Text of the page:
c6kluteKlute: I’ve heard about this one but never seen it. I’m a big fan of 1970s American Cinema and love the frequent sense of paranoia that infects so many films of that era (The Conversation, Three Days of the Condor etc). I’ve never really had much time for Jane Fonda in films, no doubt one of the reasons I’ve never seen this before, so I’d be pleasantly surprised if her turn here impresses me, but I am a fan of Donald Sutherland so hopefully worth the punt at the price being asked. I’m reminded however that I never bought Three Days of the Condor on Blu-ray, so if this reignites my penchant for 1970s American Cinema it could turn out be more expensive a purchase than initially thought.

c6failFail Safe: The one film of the six that I have seen before- once, and many years ago: late at night on BBC2 when it blew my mind. It used to be so great, watching late-night films, its something nobody seems to do anymore on the network channels. Anyway, I’m looking forward to watching this again after so many years in a much better presentation than all those years ago.

A sense of the alien in films pre-Covid19

contagionIts really strange watching films of late. There are scenes with crowds and people getting together, even times when  -horror!- someone shakes someone else’s hand in greeting or hugs somebody. Such casual wanton misbehaviour! Whenever this happens I get this weird feeling that something is terribly wrong and alien about it.

We’ve only had a few weeks of this lockdown/social isolation thing going on, and its pretty horrible not being able to visit friends or family properly and, er, touch people like we used to. But the strange thing, even almost insidious thing about it, really, is how it now looks so weird seeing the old ‘normal’ way of living in films and being almost shocked by seeing it. Its a little like seeing pre-2000 films in which people smoke a lot; the further back in time when the film was made, the more prevalent and ‘social’ it is – go back to a film made in the and 1950s and people tend to smoke endlessly in the oddest places (in retrospect) and its so inclusive and social as the people progressively damage each others health and encourage each other to work harder at it. Thinking its fun, that its… sexy.  The old being ‘human’ becomes something decidedly alien.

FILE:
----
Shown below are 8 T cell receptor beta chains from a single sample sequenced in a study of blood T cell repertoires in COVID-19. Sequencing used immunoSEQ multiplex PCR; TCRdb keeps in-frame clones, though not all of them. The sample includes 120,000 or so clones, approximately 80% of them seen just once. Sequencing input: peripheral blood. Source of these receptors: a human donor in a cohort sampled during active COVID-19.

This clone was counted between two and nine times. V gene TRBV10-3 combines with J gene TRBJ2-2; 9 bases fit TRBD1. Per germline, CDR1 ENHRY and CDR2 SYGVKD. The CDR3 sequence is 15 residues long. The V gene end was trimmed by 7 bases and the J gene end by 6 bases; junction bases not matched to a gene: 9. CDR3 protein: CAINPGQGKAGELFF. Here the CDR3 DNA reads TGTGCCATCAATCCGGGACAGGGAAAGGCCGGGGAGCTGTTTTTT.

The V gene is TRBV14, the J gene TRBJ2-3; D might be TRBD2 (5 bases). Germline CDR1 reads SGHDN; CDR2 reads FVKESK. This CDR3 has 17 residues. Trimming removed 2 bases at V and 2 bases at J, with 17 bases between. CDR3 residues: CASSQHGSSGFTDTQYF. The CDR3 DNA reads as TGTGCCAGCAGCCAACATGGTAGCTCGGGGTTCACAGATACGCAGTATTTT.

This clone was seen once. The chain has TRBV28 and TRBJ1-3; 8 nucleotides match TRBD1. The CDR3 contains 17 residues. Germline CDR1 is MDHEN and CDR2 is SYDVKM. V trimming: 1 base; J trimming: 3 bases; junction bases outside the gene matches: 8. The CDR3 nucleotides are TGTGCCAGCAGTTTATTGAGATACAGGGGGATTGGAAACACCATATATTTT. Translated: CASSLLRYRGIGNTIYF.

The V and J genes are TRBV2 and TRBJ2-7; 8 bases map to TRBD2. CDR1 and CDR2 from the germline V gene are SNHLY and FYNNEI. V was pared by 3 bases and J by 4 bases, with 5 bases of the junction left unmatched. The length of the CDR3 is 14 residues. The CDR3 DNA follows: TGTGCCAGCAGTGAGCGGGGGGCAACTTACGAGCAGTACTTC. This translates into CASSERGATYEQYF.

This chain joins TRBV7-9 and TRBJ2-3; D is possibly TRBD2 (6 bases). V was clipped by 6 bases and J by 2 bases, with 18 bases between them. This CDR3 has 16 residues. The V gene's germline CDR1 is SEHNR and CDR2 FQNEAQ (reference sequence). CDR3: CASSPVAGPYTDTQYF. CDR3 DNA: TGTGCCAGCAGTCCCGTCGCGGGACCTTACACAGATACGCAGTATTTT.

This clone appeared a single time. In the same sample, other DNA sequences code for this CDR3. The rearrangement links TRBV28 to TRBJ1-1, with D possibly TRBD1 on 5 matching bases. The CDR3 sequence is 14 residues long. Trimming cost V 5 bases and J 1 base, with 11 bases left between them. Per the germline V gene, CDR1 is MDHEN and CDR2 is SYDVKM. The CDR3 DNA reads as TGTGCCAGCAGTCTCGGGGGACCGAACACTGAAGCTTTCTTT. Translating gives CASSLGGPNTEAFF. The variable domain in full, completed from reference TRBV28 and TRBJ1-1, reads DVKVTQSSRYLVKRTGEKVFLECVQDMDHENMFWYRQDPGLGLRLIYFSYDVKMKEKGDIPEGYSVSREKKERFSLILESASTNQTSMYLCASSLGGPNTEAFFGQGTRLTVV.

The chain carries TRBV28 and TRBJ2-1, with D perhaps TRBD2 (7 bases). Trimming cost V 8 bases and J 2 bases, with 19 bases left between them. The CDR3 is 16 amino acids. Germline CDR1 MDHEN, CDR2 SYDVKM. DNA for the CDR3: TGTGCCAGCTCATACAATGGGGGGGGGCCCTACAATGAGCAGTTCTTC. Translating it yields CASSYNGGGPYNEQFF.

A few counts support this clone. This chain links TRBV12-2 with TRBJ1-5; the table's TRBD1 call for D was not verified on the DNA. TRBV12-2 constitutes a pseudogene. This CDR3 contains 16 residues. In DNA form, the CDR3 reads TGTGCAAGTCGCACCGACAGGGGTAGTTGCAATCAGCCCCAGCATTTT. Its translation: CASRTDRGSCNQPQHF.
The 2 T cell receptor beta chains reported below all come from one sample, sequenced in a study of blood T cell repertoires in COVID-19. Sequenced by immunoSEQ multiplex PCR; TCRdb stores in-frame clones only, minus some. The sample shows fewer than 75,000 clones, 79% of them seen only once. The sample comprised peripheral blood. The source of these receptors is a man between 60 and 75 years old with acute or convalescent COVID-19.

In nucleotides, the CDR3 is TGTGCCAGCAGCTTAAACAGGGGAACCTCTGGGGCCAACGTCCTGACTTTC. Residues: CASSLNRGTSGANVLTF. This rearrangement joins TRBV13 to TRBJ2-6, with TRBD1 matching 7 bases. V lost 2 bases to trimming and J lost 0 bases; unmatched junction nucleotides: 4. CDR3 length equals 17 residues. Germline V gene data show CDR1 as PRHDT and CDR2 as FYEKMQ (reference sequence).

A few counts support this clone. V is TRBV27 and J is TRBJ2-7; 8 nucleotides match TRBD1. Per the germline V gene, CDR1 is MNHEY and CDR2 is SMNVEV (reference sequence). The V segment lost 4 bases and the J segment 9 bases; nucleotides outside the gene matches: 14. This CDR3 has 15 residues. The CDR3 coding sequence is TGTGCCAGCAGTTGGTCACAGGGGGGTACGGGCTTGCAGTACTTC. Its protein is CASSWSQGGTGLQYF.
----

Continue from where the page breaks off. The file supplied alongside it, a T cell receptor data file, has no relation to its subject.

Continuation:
That’s happening now, as if things actually changed overnight. I’m living in a world in which chat shows on television have ‘virtual’ interviews via webcam or game shows have panellists playing from home (Have I Got News For You is such a bizarre experience just now its almost like watching a Japanese game show). Even on Breakfast television presenters are either doing so remotely from home or sitting in the studio several feet apart, and yet in movies, naturally, things are from a different time, like, from a month ago or something, and obviously very different- its just so weird how it feels watching it. I have to exercise additional suspension of disbelief to just accept such ridiculous scenarios lacking social distancing or enhanced cleanliness. The world has gone crazy and its left all our movies feeling just that little bit odder and unreal.

Mind you, the other night I noticed Netflix have got Steven Soderbergh’s Contagion available, a film I haven’t seen since I first saw it back in 2011 on a rental and like some damn fool who hasn’t had enough fear from watching the news, I watched the first half of it. How horribly prescient that film is proving to be, and suddenly it looks like the most normal film I’m watching now. Seeing people wearing masks, gloves and PPE and trying to manage containment and isolation procedures is like, everyday stuff now. No longer as alien as it seemed back in 2011, its now, er, so normal.

We need life to go back to weird, like those other movies, as soon as safely possible.